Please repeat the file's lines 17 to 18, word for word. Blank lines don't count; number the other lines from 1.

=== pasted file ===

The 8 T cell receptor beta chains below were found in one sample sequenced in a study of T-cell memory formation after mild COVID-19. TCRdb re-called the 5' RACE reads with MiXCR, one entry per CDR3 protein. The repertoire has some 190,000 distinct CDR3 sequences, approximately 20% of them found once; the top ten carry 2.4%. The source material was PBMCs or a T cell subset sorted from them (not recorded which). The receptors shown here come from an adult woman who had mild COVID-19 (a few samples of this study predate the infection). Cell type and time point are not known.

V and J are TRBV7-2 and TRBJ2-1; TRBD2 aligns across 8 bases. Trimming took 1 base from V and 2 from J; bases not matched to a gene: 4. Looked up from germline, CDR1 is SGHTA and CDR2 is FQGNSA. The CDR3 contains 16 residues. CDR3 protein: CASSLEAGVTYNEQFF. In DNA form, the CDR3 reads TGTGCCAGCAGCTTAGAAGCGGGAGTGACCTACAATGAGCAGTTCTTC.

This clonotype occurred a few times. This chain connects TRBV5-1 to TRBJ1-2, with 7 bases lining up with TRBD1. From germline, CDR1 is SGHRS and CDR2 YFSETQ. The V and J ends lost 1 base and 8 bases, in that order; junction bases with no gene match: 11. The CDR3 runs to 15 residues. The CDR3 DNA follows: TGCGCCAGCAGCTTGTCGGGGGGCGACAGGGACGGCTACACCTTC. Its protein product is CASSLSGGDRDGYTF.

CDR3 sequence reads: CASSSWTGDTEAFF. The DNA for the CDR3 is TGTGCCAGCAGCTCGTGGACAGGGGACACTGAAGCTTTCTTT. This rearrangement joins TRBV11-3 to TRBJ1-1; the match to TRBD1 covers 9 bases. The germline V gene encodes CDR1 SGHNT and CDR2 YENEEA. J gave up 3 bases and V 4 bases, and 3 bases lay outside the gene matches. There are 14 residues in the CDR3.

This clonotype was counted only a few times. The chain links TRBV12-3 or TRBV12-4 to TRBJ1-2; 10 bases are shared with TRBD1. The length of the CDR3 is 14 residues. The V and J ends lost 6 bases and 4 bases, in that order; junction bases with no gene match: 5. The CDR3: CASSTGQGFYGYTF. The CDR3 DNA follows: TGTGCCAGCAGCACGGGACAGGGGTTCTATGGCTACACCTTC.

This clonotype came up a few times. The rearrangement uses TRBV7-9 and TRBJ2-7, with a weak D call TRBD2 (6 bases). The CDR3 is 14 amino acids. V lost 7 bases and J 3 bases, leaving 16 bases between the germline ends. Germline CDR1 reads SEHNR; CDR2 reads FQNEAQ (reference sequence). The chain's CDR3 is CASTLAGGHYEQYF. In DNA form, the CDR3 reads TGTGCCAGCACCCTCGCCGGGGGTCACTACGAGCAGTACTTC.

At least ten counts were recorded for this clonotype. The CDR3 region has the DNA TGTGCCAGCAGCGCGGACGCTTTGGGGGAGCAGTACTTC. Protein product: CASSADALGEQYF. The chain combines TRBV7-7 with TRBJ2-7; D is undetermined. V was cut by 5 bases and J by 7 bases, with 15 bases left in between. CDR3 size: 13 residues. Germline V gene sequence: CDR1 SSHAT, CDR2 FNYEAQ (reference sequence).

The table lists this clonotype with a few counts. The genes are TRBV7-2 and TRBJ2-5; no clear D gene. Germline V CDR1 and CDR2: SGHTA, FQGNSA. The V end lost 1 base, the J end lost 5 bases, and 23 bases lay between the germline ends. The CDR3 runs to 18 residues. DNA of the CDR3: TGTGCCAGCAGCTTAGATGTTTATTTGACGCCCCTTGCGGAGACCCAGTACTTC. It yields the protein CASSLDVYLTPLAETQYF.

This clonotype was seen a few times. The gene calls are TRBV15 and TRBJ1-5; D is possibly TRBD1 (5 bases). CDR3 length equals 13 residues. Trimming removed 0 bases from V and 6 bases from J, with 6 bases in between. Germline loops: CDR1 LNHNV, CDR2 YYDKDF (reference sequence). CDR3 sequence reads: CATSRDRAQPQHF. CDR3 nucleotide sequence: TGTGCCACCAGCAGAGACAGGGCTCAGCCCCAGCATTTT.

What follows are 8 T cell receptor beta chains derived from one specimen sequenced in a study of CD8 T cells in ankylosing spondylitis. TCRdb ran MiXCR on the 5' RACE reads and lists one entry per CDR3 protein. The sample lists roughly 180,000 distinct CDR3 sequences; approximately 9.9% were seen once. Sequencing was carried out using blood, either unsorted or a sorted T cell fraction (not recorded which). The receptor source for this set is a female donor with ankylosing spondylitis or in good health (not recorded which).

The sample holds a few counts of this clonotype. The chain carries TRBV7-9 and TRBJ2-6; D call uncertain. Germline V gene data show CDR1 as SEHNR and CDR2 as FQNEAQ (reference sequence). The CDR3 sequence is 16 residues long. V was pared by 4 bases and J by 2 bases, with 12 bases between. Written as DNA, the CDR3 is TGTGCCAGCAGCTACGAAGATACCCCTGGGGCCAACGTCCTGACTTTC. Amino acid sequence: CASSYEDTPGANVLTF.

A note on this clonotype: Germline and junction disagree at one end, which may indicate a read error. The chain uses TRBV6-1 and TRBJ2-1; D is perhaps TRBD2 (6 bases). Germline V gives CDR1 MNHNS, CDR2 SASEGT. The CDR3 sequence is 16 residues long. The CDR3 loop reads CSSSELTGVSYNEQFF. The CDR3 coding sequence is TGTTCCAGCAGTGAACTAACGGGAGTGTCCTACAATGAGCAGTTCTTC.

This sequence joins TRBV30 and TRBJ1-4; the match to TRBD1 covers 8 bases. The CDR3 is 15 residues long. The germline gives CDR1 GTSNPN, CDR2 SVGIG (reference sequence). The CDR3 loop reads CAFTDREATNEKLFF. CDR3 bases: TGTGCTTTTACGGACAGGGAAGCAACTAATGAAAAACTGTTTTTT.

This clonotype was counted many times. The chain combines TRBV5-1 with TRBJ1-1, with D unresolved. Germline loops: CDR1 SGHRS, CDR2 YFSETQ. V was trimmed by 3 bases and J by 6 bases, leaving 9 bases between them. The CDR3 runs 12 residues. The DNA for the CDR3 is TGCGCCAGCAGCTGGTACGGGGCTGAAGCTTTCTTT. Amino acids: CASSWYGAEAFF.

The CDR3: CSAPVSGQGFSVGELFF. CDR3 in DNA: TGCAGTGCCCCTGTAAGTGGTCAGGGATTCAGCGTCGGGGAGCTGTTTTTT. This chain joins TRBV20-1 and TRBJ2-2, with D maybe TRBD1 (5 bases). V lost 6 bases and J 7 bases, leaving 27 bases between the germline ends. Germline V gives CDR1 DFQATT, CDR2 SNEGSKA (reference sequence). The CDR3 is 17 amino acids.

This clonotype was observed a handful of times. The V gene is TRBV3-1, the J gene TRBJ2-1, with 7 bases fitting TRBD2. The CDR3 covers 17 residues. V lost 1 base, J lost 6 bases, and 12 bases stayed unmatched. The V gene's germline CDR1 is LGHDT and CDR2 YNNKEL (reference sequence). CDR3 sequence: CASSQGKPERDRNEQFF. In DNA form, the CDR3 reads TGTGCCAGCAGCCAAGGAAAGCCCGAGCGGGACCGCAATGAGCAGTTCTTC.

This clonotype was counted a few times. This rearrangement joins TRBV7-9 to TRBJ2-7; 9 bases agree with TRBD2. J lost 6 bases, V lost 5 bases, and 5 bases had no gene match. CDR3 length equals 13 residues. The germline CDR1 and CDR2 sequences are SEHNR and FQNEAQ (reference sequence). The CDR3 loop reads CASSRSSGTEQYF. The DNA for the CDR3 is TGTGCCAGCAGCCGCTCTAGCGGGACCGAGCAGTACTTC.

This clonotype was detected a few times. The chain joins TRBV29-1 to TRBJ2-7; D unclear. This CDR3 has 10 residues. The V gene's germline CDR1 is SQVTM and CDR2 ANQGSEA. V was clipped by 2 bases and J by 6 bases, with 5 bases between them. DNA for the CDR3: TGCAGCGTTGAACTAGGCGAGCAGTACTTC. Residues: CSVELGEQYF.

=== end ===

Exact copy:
This clonotype was counted a few times. This rearrangement joins TRBV7-9 to TRBJ2-7; 9 bases agree with TRBD2. J lost 6 bases, V lost 5 bases, and 5 bases had no gene match. CDR3 length equals 13 residues. The germline CDR1 and CDR2 sequences are SEHNR and FQNEAQ (reference sequence). The CDR3 loop reads CASSRSSGTEQYF. The DNA for the CDR3 is TGTGCCAGCAGCCGCTCTAGCGGGACCGAGCAGTACTTC.

This clonotype was detected a few times. The chain joins TRBV29-1 to TRBJ2-7; D unclear. This CDR3 has 10 residues. The V gene's germline CDR1 is SQVTM and CDR2 ANQGSEA. V was clipped by 2 bases and J by 6 bases, with 5 bases between them. DNA for the CDR3: TGCAGCGTTGAACTAGGCGAGCAGTACTTC. Residues: CSVELGEQYF.